So, in order to attain the same state of enlightenment with your photography, do as Nike says, regardless of how prepared or otherwise you might think yourself to be. Itīs the doing that counts: donīt philosophize, photograph.

Ciao - Rob C
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James Godman
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« Reply #10 on: December 18, 2007, 05:36:27 PM »
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Technical overload is something that can very easily occur these days.  I try to learn as little new software as possible and generally try to be as low tech as possible (but that doesn't mean that I'm low tech, just as low tech as possible).  I don't know of any software that can help you, but this book is worth a try:  Perception and Imaging / Photographs - A Way of Seeing (3rd Edition), by Dr. Richard Zakia.

Dr. Zakia was a direct influence on me when I had the chance to study under him in Paris in the 90's, and is an incredible guy, and most importantly for you, has written another stellar book.

But really the only way I know of to get out of a slump is to get out there and shoot and be open to accidents and discover new ways of doing things.

Good luck.
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Rob C
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« Reply #11 on: December 19, 2007, 02:01:02 PM »
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James - a unique vision and most interesting take on life.

 Iīm sure you canīt have a love for pigeonholes, but if that can be leaped over, then where do you consider yourself to fit? Iīm certainly not suggesting anyone HAS to fit, just curious about how/where you see your own direction headed. Is your commercial work similar or do you keep the personal separate, a pigeonhole of its own, in fact;-)

Ciao - Rob C
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James Godman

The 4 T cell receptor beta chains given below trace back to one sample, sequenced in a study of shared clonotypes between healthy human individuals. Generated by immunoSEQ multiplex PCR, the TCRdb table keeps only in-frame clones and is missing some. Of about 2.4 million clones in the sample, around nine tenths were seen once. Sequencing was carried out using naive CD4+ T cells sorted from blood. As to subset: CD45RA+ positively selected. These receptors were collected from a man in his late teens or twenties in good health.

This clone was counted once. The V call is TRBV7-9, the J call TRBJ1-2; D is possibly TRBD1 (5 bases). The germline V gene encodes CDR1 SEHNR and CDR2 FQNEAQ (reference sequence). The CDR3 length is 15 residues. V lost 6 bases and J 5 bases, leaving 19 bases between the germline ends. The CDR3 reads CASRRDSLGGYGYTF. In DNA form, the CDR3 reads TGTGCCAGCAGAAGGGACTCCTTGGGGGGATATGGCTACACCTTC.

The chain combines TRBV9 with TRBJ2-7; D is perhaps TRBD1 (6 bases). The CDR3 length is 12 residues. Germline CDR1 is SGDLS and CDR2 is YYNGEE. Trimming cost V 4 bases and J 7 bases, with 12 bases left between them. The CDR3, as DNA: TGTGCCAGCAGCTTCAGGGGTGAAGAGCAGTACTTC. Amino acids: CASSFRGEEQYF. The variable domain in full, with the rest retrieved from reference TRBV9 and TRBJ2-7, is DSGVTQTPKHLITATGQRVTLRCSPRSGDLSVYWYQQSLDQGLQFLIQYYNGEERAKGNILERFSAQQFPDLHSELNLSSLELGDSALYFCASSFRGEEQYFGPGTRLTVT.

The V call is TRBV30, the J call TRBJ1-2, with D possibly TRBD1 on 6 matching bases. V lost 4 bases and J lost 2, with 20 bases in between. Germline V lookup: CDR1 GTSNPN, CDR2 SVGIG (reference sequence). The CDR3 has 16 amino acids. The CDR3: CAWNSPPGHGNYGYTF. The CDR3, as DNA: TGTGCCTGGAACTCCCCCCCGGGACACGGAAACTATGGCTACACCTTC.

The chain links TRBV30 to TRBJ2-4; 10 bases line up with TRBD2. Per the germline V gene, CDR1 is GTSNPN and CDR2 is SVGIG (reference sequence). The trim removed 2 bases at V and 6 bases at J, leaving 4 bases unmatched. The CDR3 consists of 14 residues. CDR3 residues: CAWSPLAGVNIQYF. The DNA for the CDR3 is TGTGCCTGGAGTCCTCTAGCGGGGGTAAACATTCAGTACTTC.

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« Reply #12 on: December 20, 2007, 01:52:41 AM »
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Hey Rob-  I'm not sure if that's my take on life or just a wacky way of doing things    I don't know where I fit, but I do enjoy doing many different things related to art.  I teach a little, I shoot stock (some of which I would never put in my portfolio), do commercial jobs, editorial jobs, make prints, and even paint.  I do these things because I love to do them (granted, sometimes I'd rather be painting than doing a certain type of commercial job).  Thankfully, others have decided I do an okay job with this stuff so I make some money.  I guess I don't consider myself to be pigeonholed to answer your question.  The commercial work informs the personal work and vice versa, the photography informs the painting and vice versa, and the teaching informs my heart.

I'm not sure if I posted this here before, but here's some work I've done for one particular design firm.  Seems like a fairly diverse array of work looking at it now, with some very simple corporate stuff, and some other work that was more fun with a lot of running around and being on boats etc.:  

http://www.godman.com/#mi=1&pt=2&pi=11000&...at=0&pw=samples